Living in trouble

Understanding irrational behaviors

What I love about Daniel Kahneman is that he's opened our eyes to the fact that just because behavior is irrational, doesn't mean we can't understand it. We CAN understand and control irrational behavior, and we don't have to control all of it... Just the part that's doing us harm. I recently discovered the writings of Chris Dillow, who's applying the principles to politics. What a relief.

Stumbling and Mumbling: Cognitive biases, ideology & control, 2016-July-3 by Chris Dillow

If people are subject to cognitive biases when they have big incentives to be right – when they are investing their own money – mightn’t the same be true in politics, where their incentives are less sharp? 

Some experimental research suggests the answer is: yes.

Some of these experiments have been done by Kris-Stella Trump at Harvard. She split money between subjects in different ways and then asked them what they thought would have been a fair division. She found that those who got a very unequal split thought that the fair division should also have been unequal. Those who got a more equal division said that a fair division would have been equal.

This suggests that as inequality increases, our perception of what’s fair becomes more unequal. That causes people to accept inequality. This is an example of a wider cognitive bias – the anchoring effect. 

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How public schools can better speak for themselves

What I love about this story is that it offers a method for schools and other institutions to shift perceptions and behavior in their community. Lots of big city school districts have public relations departments, but few of them "work smarter" to make change the way this team does. It's very inspiring, and I recommend reading the whole story at David Meerman Scott's blog on www.WebInkNow.com

WebInkNow: Brand Journalism at Cleveland Metropolitan School District, 2016-Jun-29 by David Meerman Scott

The Cleveland Metropolitan School District serves some 40,000 students. [Chief Communications Officer] Roseann [Canfora]’s team not only focuses on reaching the families of students, but also those who attend other schools or are considering doing so.

I was surprised by the importance of positioning CMSD vs the other education options available to families including charter schools, parochial schools, private schools, and home schooling that serve children across Cleveland. Many people think would think that a public school system doesn’t worry about “competition” but they must. That was eye opening for me.

[Roseann:] "... The daily stories that big city journalists are drawn to include gang fights, low test scores, truancy, and weapons finding their way past metal detectors. These stories fall short of what I learned in journalism school was our social responsibility to tell the deeper stories, the root causes of these things, the incredible stories of triumph over those challenges that take place in schools every single day. Those are the types of stories we [Roseann's department] now tell....”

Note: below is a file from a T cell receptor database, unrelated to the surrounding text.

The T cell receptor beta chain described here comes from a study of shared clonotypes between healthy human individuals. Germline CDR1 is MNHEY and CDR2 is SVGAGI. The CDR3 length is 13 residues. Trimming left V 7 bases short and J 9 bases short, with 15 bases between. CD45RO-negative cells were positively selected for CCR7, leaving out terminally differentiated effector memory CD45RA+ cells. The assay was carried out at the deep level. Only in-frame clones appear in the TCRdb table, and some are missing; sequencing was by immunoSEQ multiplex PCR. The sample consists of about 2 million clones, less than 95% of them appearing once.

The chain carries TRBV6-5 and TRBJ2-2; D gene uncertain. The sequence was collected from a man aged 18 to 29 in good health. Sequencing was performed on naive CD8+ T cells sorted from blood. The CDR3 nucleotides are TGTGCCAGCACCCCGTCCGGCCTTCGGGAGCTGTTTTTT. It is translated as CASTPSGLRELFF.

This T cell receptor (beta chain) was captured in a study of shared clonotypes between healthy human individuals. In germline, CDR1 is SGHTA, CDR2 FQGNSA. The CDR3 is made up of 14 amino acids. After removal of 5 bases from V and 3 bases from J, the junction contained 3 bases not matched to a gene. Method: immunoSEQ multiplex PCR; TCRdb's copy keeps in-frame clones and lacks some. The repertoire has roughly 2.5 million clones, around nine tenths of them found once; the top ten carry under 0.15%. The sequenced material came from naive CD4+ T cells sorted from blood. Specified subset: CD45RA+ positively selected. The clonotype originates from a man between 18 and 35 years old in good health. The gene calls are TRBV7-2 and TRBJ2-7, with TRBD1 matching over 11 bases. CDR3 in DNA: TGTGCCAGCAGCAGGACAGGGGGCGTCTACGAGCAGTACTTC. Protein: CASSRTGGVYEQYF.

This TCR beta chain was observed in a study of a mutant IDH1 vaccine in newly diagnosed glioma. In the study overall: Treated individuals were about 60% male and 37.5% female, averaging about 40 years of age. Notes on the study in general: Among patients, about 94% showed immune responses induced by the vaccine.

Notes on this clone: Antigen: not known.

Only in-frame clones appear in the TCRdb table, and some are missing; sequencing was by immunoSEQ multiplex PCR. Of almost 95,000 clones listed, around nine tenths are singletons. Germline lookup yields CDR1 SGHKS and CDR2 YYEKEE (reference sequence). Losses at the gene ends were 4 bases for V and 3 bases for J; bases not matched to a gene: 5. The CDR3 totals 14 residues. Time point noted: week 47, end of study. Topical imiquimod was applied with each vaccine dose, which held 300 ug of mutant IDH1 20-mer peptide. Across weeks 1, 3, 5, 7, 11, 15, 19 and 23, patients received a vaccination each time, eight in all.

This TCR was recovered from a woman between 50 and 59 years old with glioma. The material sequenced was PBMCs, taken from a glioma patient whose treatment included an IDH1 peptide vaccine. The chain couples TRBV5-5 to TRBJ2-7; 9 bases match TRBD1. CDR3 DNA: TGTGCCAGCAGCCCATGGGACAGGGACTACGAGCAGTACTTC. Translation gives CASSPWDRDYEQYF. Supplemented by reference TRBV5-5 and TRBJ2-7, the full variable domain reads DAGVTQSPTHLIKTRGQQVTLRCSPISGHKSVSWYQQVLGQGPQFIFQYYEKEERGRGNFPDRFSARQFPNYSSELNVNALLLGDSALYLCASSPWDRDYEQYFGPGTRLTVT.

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The pitfalls of being a problem solver

When I arrived at Columbia Business School, I was delighted to discover that every subject was just about solving problems. Instead of explaining things, we we always expected to propose solutions. Of course, the problem with business school is we seldom had the opportunity to execute a solution, and even if we did, we weren't around long enough to see if it really worked. 

When I look back, I realize I have often gotten hung up on my solution. But now I've found the right perspective... there's always another problem (and sometimes it's coming from our solution). 

Medium: The BOOTSTART Manifesto, 2016-Jan-4 by Ash Maurya

Love the Problem, Not Your Solution

It starts with a fundamental mind shift. Your customers don’t care about your solution but their goals. Identify the problems or obstacles that get in the way of their goals, and you identify the right solution to build.

Having more passion for your solution than for your customer’s problem, is a problem.

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Investors have a lot of investments, but entrepreneurs have only one life

Recently, I've been talking to many people about possible projects and jobs. They are distressed when I tell them my hourly rate. They respond... so consider that you're hardly making anything now, wouldn't a lower rate be better than nothing??? Uh, no. (Explained below.)

VentureBeat: Why I turned down 500k, pissed off my investors and shut down my startup, 2016-Jun-9 by Tim Romero